Project Details

Description

This proposal seeks to address the fundamental mechanism governing the insertion of selenocysteine into the enzyme phospholipid hydroperoxide gluathione peroxidase (PhGPx). The long term objective of this research is to understand the points of regulation in selenoprotein synthesis. Most selenoproteins are involved in maintaining the proper redox potential both intra- and extracellularly. Specifically, PhGPx acts to reduce oxidized lipids which are known to be toxic to cells are potentially pathogenic. A basic understanding of PhGPx synthesis will allow a manipulation of expression levels with either pharmacological agents or gene therapy. It is the insertion of the active-site selenocysteine (Sec) residue at an in-frame UGA codon that is the rate-limiting step in PhGPx synthesis, and as the activity of the enzyme is dependent on the presence of selenocysteine, the study of this prices is essential to the eventual manipulation of expression levels. Sec insertion requires the presence of a stable stem-loop structure in the 3' UTR of selenoprotein mRNAs which are believed to interact with translation elongation machinery to allow recognition and utilization of the selenocysteyl-tRNA/sec. WE have used UV crosslinking assay to identify a 120kDA protein, termed SBP2 binding also prevent Sec insertion. We hypothesize that SBP2 plays a critical role in the long-range interactions necessary for the eukaryotic ribosome to recognize specific UGA condons as those encoding selenocysteine. Specifically the work described in this proposal will aim to complete the following objectives: 1) Isolation of SBP2 protein and identification of its cognate cDNA; 2) Characterization of the function and regulation of SBP2; 3) Analysis of PhGPx translation in vitro.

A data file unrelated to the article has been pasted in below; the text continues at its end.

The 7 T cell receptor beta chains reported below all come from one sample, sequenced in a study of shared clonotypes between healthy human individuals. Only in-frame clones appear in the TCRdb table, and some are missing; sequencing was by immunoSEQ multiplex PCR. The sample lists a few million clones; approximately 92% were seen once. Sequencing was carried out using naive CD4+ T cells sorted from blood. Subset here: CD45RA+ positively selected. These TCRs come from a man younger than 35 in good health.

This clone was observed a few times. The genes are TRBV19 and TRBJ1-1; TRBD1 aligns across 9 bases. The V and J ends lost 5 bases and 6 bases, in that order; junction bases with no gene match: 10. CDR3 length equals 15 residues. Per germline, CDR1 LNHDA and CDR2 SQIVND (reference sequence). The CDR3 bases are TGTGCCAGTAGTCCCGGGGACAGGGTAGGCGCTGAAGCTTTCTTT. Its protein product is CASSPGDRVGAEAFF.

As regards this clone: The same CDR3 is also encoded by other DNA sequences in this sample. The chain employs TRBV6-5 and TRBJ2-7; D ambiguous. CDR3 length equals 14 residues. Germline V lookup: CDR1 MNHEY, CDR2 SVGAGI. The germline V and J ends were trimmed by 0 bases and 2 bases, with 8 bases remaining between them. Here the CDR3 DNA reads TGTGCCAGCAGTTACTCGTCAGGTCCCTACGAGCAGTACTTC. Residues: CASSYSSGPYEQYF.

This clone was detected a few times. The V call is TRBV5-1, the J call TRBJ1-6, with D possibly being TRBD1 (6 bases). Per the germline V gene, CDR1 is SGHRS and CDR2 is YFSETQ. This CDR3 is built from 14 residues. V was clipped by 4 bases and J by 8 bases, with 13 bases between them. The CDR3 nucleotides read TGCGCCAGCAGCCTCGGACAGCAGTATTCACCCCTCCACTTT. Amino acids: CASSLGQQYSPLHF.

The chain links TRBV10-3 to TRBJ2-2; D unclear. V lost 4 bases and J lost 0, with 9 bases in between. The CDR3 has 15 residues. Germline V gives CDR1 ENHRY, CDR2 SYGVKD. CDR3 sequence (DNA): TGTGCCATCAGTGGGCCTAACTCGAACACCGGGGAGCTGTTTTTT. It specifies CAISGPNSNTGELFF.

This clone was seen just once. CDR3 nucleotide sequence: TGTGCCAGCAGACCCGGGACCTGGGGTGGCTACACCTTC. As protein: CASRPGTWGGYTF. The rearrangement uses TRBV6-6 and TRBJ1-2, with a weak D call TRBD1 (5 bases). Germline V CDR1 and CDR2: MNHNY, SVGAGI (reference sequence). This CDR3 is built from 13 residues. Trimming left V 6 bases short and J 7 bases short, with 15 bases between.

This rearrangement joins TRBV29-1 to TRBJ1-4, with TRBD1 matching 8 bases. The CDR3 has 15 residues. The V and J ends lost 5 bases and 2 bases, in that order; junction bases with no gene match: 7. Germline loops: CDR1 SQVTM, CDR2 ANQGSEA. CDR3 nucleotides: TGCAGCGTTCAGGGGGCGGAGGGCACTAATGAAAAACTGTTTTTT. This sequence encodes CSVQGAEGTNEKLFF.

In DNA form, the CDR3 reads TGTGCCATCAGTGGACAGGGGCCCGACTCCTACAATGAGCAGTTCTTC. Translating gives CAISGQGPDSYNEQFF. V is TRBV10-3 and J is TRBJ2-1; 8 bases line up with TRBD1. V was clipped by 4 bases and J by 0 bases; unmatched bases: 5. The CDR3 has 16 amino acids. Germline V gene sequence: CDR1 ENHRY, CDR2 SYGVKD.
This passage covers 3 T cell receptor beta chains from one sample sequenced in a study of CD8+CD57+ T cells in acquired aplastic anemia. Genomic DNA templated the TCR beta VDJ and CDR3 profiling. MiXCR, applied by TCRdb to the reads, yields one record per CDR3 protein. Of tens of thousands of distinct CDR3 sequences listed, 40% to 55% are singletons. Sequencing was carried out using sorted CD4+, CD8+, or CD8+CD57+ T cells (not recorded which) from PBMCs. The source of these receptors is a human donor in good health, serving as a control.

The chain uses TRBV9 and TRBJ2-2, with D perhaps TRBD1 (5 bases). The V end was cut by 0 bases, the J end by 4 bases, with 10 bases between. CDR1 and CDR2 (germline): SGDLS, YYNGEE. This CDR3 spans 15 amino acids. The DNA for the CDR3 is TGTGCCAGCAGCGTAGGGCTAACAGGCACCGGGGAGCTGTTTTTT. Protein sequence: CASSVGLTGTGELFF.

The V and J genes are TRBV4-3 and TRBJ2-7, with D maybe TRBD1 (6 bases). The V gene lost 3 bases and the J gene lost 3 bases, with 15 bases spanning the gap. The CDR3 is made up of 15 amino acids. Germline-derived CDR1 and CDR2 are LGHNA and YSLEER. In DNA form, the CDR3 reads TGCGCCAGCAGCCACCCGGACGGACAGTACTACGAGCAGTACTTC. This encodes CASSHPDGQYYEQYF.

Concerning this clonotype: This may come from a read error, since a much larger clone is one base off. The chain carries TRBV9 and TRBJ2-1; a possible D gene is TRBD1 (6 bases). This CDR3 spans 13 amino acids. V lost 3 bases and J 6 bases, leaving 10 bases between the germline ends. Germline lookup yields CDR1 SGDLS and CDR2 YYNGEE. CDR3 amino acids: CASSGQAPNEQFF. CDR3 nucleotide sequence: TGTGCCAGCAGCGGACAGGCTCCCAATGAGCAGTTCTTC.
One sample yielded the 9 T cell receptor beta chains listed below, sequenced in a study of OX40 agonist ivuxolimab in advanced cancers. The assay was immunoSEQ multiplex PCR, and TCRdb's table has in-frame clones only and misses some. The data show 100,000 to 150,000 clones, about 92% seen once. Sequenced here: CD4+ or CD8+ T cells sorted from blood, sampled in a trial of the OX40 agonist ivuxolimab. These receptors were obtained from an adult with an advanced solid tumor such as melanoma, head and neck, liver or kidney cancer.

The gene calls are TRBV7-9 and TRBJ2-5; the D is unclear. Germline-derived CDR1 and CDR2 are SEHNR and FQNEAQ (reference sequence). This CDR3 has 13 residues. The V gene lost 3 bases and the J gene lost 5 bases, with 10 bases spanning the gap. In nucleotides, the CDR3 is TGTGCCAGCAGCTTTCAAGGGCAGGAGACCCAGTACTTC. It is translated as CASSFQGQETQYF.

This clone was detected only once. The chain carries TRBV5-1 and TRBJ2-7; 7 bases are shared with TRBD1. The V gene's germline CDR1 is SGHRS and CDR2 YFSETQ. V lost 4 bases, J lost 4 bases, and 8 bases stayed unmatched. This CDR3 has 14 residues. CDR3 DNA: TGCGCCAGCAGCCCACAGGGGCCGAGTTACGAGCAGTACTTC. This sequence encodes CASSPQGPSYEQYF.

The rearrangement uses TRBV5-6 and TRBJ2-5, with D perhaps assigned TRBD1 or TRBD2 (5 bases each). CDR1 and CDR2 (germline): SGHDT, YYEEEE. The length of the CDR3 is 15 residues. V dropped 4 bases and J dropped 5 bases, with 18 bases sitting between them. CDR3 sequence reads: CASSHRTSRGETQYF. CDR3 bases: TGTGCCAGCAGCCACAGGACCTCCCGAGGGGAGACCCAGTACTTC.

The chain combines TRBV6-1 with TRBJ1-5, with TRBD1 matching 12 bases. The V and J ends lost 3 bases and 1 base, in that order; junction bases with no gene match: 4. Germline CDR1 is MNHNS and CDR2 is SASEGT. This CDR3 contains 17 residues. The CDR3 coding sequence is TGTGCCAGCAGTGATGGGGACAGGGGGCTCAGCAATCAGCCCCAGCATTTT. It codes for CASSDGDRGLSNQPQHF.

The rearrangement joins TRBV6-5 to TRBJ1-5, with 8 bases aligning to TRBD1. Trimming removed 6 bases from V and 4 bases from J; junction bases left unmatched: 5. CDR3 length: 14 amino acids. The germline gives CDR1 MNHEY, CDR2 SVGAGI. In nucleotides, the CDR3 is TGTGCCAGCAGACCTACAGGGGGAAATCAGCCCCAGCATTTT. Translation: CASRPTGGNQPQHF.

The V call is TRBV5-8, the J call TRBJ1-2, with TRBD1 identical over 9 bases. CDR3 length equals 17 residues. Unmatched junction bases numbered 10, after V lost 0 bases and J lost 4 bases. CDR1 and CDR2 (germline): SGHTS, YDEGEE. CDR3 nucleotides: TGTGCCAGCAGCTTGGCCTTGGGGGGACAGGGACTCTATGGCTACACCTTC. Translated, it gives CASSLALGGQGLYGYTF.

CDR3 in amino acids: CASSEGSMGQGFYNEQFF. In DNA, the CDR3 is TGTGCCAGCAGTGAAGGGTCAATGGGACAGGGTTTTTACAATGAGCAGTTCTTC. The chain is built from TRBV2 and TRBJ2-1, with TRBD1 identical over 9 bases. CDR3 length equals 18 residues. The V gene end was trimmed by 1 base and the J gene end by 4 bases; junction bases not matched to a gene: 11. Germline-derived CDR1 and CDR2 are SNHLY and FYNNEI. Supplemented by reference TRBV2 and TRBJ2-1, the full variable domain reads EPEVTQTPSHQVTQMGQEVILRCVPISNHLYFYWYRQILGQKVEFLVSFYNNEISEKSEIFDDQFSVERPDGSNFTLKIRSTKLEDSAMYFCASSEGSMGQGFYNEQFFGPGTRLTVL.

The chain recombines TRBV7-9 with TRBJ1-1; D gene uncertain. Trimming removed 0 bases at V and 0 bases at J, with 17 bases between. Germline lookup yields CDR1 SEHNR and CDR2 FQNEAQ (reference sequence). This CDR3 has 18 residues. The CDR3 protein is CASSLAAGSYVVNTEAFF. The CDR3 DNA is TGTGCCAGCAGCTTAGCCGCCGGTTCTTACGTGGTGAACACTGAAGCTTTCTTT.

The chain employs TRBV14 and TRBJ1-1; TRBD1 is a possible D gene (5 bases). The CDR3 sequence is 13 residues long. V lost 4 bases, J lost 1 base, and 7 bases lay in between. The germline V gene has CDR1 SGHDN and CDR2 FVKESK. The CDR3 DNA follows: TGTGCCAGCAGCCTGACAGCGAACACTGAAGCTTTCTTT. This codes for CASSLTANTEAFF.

StatusActive
Effective start/end date2/5/99 → …

Funding

  • National Institutes of Health
  • National Institutes of Health: $37,516.00

ASJC

  • Medicine(all)

Fingerprint Explore the research topics touched on by this project. These labels are generated based on the underlying awards/grants. Together they form a unique fingerprint.